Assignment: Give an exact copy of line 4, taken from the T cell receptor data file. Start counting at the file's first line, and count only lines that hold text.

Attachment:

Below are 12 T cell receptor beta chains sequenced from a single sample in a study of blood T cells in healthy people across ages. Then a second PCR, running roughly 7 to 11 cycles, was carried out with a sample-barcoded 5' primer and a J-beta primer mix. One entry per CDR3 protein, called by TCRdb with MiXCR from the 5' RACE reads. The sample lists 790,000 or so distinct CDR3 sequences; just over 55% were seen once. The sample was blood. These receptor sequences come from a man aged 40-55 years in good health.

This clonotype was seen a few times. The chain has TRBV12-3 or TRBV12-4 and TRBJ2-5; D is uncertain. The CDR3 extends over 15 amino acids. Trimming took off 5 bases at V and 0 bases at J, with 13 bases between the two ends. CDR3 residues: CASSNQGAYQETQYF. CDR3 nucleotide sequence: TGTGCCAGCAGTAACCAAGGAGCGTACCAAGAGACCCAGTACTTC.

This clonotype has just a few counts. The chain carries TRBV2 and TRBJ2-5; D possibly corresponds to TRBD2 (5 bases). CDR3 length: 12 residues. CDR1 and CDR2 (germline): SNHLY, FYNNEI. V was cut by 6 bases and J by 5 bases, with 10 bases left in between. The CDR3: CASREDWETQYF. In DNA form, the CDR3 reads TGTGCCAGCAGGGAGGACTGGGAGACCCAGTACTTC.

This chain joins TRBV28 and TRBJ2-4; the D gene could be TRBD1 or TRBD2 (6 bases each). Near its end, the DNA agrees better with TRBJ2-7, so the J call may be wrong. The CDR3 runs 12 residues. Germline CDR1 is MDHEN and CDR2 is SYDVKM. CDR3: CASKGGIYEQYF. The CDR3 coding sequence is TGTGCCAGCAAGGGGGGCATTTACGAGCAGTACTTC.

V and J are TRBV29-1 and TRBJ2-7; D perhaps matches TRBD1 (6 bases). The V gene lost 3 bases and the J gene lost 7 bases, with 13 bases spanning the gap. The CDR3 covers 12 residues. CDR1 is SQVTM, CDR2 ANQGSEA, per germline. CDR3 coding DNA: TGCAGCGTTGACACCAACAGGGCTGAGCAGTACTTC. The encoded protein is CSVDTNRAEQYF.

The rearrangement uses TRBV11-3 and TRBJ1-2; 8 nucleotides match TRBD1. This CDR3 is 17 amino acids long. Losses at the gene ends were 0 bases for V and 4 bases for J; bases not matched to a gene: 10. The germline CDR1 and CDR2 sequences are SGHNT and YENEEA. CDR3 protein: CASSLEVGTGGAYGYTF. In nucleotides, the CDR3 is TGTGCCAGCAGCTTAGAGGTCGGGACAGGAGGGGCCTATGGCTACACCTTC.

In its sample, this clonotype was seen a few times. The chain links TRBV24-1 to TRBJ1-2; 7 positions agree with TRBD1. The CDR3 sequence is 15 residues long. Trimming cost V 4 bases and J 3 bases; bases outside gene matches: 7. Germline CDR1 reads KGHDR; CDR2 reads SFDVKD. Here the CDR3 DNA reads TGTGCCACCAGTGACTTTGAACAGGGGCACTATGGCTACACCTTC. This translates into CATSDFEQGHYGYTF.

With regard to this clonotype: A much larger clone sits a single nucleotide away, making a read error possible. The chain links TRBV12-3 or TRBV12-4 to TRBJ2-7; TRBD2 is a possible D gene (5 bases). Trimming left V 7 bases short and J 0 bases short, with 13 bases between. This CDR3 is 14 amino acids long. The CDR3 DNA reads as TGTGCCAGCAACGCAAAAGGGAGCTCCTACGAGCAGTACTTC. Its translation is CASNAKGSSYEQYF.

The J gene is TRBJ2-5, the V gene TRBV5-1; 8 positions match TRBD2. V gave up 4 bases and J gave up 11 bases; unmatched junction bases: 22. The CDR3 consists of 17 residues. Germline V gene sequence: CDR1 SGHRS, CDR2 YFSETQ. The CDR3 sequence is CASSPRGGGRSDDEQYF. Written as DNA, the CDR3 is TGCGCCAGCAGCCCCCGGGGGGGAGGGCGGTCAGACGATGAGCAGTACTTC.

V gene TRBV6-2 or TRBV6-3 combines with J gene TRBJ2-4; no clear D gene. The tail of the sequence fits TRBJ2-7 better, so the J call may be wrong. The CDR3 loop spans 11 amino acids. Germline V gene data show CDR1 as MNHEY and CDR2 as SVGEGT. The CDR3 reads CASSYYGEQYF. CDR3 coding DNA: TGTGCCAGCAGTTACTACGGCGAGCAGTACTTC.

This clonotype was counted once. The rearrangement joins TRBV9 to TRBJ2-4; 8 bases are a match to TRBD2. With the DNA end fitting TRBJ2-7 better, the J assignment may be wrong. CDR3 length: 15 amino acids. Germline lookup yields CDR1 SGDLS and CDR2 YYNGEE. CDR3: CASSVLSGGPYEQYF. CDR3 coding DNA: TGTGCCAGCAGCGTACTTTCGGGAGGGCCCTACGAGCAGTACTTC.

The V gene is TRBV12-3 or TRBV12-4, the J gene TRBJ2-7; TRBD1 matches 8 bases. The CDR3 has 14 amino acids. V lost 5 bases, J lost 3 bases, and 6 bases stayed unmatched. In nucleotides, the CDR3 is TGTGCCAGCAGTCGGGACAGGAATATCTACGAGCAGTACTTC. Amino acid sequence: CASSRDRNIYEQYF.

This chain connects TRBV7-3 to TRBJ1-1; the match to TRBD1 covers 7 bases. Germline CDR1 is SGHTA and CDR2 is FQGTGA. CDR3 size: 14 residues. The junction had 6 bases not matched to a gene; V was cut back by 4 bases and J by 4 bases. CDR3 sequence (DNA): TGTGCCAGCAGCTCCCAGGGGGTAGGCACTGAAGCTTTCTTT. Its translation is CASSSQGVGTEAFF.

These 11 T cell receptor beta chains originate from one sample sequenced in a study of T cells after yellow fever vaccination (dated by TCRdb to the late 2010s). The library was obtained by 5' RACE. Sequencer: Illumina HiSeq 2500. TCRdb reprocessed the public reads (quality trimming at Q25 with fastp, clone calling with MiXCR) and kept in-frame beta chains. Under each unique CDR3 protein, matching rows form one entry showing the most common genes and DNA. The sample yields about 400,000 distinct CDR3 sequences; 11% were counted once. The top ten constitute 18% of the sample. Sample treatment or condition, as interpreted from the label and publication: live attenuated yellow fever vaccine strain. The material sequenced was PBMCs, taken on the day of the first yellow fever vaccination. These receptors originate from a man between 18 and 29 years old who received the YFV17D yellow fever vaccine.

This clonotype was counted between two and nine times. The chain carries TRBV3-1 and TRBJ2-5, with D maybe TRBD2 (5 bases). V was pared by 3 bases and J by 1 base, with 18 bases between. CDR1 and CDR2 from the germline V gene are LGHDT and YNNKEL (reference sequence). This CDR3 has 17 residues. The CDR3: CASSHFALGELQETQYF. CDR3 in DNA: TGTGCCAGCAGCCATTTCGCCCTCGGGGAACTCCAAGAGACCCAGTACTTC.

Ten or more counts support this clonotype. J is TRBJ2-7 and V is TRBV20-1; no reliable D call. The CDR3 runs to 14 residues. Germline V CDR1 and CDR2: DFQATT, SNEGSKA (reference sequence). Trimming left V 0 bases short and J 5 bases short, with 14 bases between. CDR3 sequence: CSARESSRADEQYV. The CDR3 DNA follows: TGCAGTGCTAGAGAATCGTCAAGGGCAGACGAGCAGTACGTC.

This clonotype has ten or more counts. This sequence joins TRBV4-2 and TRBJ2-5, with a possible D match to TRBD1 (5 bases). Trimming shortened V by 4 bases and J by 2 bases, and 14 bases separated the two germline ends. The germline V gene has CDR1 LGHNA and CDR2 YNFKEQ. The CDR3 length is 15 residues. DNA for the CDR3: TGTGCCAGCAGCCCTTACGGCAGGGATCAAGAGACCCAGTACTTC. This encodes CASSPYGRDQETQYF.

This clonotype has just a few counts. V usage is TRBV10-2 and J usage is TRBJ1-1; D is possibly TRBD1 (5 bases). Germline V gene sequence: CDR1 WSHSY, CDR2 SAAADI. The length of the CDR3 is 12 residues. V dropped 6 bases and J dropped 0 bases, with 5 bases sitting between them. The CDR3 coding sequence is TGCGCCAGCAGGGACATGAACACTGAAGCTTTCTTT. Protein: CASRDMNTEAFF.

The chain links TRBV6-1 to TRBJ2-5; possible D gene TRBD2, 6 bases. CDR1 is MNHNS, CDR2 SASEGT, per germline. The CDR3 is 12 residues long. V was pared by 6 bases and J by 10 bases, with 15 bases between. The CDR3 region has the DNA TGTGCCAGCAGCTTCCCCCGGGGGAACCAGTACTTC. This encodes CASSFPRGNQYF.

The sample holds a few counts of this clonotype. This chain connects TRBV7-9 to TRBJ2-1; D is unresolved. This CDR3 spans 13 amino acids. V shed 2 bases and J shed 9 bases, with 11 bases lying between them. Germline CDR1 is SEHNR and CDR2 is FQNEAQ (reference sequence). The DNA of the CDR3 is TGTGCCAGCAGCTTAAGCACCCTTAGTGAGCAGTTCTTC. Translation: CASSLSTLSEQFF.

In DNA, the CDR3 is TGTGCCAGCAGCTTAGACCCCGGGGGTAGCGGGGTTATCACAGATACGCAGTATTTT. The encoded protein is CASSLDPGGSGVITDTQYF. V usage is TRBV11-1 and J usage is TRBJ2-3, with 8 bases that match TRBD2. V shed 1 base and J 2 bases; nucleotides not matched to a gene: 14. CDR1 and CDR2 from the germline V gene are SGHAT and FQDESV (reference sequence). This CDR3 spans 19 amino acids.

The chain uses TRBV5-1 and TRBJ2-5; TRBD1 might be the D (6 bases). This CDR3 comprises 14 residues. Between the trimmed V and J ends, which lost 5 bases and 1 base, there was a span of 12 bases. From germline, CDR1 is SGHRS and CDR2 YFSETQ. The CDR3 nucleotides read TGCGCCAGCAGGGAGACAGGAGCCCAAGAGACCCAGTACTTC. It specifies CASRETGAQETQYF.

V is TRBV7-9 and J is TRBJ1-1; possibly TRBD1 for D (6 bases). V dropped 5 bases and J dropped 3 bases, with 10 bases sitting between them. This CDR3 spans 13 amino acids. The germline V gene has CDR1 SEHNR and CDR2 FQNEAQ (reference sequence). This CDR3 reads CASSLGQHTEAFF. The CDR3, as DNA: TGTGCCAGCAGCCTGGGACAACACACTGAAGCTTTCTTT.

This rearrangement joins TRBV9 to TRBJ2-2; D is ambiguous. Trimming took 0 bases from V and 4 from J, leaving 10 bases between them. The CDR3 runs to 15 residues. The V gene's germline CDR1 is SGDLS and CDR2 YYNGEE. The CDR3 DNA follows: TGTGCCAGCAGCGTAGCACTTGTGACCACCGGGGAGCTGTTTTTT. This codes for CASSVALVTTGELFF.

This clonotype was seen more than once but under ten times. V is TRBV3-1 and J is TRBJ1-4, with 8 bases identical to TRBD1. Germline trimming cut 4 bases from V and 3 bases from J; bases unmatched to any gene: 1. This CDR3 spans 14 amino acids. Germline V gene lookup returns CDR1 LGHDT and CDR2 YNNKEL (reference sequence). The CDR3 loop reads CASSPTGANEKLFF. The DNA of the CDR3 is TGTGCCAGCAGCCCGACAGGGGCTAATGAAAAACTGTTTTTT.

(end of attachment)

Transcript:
This chain joins TRBV28 and TRBJ2-4; the D gene could be TRBD1 or TRBD2 (6 bases each). Near its end, the DNA agrees better with TRBJ2-7, so the J call may be wrong. The CDR3 runs 12 residues. Germline CDR1 is MDHEN and CDR2 is SYDVKM. CDR3: CASKGGIYEQYF. The CDR3 coding sequence is TGTGCCAGCAAGGGGGGCATTTACGAGCAGTACTTC.